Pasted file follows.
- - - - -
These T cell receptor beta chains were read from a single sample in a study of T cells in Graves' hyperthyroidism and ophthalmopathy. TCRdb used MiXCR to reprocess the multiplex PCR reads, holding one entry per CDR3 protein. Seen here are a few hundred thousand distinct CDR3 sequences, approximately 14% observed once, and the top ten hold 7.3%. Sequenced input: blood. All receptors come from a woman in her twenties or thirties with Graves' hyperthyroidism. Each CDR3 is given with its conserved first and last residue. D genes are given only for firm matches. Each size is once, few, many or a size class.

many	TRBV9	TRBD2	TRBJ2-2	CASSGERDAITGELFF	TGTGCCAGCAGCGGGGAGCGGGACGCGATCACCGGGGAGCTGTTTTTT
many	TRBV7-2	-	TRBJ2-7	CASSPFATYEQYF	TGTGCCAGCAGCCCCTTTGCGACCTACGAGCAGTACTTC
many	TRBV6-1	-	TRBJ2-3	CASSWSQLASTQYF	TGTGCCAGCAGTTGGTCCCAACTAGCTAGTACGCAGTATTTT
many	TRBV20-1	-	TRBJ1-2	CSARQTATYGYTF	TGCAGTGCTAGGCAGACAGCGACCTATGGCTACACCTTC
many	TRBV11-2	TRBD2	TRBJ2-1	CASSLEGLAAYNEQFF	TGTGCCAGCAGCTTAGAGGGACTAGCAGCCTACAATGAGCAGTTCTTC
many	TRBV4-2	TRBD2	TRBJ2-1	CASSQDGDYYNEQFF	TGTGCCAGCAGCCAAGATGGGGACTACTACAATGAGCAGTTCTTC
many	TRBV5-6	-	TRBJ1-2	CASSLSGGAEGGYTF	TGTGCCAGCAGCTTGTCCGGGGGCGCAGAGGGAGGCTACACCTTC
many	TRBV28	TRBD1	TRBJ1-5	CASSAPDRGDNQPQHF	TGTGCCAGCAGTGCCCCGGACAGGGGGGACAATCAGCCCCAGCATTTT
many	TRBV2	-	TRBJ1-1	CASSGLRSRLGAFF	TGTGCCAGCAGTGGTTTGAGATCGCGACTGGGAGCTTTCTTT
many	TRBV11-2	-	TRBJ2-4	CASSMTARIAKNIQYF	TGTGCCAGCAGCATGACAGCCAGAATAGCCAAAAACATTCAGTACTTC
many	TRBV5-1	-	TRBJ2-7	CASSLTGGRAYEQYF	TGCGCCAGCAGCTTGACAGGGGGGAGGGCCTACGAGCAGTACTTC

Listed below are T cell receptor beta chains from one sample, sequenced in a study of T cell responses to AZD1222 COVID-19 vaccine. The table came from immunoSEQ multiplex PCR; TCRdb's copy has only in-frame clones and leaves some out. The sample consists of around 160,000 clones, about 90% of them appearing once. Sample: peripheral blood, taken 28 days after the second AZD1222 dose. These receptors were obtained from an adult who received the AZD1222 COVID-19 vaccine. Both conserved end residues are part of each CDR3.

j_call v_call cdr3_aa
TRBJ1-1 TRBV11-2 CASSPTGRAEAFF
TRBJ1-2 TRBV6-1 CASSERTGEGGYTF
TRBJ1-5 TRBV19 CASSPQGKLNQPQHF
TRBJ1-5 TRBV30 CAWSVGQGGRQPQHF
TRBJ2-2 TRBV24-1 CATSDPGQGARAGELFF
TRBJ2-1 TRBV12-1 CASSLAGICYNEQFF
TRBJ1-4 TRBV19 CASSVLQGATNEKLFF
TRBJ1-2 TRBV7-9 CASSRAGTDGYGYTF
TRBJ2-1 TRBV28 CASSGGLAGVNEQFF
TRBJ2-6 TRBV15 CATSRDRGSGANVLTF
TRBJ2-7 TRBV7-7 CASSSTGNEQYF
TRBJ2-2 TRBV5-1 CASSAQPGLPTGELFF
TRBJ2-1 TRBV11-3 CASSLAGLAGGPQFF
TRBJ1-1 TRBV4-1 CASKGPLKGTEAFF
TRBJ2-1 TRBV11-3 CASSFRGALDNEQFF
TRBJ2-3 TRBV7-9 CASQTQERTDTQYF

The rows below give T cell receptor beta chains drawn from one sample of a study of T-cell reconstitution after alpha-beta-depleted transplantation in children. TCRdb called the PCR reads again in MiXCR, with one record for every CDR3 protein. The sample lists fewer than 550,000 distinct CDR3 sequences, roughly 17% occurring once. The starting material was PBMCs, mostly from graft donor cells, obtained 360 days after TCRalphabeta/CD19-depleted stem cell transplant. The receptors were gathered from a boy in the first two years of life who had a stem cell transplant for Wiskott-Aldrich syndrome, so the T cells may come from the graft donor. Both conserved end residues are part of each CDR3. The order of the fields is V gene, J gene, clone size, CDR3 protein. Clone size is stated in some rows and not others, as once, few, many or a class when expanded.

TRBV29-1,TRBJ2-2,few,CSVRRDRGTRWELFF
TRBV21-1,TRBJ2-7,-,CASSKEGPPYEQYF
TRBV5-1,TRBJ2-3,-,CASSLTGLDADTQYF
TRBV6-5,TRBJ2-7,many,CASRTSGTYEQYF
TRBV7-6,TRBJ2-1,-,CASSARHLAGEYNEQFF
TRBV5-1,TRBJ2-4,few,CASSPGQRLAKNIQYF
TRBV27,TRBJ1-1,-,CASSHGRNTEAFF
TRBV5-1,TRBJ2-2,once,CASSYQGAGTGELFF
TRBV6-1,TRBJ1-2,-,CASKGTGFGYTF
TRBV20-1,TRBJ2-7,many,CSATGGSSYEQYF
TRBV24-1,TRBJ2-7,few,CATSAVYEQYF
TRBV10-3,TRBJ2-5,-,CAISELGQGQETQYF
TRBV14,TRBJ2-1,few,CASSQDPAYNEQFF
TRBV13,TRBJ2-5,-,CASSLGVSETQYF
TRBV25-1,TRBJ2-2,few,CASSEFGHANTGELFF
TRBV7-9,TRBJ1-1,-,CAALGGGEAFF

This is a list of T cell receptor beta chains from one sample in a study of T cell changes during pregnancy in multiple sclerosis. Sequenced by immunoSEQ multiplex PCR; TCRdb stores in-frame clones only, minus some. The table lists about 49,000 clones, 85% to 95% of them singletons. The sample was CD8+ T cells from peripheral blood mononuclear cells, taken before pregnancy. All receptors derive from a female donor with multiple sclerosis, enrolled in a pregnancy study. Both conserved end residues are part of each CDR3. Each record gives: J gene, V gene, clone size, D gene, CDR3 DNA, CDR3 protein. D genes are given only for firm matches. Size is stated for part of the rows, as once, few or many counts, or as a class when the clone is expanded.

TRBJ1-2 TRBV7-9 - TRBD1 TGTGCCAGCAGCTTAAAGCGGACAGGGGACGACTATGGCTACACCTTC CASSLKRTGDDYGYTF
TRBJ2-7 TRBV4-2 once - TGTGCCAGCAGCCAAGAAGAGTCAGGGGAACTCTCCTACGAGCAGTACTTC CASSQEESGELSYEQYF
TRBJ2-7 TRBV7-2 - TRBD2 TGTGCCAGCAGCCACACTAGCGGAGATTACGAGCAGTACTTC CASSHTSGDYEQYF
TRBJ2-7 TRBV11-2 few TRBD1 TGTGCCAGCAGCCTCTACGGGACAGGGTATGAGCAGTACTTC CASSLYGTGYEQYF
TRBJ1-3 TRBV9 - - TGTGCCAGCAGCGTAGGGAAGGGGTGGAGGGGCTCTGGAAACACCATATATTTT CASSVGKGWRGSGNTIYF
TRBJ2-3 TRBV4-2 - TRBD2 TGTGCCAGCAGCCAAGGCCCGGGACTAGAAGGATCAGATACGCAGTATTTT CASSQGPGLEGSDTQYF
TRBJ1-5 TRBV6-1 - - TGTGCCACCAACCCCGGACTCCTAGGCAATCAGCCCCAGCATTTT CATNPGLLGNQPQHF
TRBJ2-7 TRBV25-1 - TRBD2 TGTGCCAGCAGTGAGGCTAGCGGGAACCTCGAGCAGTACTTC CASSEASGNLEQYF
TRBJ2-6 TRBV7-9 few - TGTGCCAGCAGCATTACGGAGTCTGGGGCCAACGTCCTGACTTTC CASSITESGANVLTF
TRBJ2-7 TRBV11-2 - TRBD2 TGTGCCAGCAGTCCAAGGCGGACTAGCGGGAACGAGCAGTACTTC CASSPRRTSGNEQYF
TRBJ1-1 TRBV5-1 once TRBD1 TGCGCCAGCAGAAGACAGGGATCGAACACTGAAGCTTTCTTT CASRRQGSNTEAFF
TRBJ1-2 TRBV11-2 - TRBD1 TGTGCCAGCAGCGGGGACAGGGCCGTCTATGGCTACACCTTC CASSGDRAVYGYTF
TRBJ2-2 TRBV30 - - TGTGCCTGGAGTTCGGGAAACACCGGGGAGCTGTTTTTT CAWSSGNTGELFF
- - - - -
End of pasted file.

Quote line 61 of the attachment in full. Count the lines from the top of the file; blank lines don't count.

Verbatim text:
TRBJ2-2 TRBV30 - - TGTGCCTGGAGTTCGGGAAACACCGGGGAGCTGTTTTTT CAWSSGNTGELFF